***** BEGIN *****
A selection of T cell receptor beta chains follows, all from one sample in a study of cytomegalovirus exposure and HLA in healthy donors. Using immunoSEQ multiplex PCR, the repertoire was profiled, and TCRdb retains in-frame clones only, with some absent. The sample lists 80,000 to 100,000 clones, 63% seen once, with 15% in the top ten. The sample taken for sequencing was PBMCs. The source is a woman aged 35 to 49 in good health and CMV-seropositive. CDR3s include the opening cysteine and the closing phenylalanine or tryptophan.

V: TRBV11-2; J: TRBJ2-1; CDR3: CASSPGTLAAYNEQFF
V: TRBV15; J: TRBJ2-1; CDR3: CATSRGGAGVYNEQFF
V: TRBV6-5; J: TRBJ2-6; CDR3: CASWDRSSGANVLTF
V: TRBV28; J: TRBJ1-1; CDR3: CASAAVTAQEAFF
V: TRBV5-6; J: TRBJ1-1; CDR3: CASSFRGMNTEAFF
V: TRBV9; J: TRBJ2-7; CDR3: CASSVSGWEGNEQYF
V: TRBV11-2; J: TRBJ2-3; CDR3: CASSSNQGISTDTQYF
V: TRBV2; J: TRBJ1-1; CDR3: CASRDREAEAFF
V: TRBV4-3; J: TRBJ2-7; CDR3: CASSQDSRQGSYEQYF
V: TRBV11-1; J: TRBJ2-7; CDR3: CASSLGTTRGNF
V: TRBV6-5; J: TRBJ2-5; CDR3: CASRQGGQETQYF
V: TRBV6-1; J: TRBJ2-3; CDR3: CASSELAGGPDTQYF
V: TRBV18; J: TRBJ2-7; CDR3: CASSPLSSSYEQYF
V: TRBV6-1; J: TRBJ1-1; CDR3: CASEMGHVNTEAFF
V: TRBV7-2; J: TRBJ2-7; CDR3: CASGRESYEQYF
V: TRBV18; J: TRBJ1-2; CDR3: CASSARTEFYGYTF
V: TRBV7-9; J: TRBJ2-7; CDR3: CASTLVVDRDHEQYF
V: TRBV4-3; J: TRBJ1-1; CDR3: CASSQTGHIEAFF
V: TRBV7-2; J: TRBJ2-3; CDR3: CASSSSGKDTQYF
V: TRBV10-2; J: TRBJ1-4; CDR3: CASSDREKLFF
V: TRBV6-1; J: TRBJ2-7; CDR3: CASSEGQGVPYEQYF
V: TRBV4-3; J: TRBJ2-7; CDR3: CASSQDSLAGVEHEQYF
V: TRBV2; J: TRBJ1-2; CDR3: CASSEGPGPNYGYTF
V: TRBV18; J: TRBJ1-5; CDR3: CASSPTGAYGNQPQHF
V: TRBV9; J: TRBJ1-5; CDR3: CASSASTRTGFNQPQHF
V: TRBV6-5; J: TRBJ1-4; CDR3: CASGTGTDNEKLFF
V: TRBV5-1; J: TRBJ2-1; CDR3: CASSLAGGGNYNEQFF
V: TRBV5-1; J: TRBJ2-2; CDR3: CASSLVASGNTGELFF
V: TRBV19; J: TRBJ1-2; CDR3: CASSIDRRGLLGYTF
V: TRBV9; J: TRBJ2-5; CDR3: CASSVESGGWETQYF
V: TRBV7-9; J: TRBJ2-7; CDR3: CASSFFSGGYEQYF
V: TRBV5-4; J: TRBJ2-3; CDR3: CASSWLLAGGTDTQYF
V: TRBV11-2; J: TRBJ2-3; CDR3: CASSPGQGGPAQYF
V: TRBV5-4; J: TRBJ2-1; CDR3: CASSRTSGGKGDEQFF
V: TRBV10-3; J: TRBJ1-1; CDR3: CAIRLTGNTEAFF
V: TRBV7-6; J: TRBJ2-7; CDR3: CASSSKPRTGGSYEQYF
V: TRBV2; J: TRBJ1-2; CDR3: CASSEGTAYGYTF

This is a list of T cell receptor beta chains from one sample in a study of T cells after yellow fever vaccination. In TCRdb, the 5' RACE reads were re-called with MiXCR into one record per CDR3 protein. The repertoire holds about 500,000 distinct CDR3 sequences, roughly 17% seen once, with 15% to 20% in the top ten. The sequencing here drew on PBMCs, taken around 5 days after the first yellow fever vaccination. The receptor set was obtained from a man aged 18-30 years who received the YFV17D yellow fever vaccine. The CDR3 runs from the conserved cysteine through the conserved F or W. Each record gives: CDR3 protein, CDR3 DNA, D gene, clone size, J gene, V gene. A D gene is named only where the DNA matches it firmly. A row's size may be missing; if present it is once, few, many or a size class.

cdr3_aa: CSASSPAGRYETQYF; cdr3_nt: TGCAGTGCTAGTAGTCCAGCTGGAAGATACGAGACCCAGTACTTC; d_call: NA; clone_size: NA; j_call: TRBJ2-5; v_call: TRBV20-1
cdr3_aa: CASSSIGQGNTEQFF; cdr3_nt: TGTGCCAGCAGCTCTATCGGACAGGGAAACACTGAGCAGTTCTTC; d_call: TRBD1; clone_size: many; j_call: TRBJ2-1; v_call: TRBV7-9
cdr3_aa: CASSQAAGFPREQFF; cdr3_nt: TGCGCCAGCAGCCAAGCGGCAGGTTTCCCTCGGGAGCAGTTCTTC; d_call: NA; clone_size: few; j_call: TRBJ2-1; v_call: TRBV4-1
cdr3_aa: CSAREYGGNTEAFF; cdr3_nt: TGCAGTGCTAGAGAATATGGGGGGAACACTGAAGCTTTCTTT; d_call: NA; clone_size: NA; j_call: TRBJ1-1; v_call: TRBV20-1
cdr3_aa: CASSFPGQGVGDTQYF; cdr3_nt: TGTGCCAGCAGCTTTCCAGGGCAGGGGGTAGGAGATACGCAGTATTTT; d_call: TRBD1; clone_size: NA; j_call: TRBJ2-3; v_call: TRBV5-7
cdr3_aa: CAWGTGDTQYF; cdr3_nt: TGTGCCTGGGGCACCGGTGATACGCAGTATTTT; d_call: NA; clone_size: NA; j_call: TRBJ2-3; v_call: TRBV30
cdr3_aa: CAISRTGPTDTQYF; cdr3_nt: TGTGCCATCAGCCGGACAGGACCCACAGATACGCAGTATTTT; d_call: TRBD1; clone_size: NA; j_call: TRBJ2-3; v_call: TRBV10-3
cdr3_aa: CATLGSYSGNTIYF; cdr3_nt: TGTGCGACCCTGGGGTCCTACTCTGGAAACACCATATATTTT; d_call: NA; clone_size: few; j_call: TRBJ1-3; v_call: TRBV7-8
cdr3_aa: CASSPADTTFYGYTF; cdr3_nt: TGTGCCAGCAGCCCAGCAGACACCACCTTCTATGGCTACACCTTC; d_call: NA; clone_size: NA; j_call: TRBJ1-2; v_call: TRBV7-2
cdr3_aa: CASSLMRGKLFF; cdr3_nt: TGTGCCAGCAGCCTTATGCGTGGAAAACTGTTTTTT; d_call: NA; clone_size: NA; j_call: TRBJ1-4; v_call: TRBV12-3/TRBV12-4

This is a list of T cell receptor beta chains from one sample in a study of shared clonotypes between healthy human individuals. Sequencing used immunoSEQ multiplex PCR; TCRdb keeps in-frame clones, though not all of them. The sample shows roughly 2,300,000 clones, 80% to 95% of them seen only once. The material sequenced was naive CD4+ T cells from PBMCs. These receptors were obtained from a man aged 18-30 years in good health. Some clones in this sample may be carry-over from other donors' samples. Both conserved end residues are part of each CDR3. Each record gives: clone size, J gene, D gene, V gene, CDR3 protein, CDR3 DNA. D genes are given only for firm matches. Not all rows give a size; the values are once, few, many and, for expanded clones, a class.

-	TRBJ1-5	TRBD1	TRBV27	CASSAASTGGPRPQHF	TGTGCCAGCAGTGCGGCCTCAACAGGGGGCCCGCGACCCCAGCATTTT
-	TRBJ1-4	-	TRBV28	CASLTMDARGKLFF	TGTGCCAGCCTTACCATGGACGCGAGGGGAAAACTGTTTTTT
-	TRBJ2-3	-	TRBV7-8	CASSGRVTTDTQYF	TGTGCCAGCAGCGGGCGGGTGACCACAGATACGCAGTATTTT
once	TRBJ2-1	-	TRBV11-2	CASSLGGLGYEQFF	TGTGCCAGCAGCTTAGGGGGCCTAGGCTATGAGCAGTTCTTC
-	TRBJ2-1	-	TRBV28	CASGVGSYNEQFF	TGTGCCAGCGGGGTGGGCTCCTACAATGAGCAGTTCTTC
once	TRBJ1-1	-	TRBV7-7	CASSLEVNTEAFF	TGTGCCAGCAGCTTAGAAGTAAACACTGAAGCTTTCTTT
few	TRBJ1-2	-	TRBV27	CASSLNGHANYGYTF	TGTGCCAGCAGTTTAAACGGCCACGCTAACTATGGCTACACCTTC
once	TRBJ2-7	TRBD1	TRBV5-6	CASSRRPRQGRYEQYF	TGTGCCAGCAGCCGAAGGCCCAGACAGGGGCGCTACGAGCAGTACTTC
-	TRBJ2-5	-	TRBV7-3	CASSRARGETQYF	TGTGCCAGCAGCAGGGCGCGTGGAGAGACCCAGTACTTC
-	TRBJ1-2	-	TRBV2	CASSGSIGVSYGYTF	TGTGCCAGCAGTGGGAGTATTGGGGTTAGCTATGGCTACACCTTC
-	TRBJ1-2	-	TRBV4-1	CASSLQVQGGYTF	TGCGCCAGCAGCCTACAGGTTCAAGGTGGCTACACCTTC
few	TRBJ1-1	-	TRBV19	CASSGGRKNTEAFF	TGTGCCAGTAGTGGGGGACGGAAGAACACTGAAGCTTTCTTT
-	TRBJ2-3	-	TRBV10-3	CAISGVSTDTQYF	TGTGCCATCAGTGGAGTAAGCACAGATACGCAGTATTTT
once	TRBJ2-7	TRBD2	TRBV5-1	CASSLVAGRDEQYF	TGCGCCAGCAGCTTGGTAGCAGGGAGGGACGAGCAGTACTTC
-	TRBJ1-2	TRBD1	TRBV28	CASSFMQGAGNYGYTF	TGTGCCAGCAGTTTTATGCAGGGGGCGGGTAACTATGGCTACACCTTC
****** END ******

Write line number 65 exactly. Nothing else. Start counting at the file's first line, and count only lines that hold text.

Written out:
-	TRBJ1-2	TRBD1	TRBV28	CASSFMQGAGNYGYTF	TGTGCCAGCAGTTTTATGCAGGGGGCGGGTAACTATGGCTACACCTTC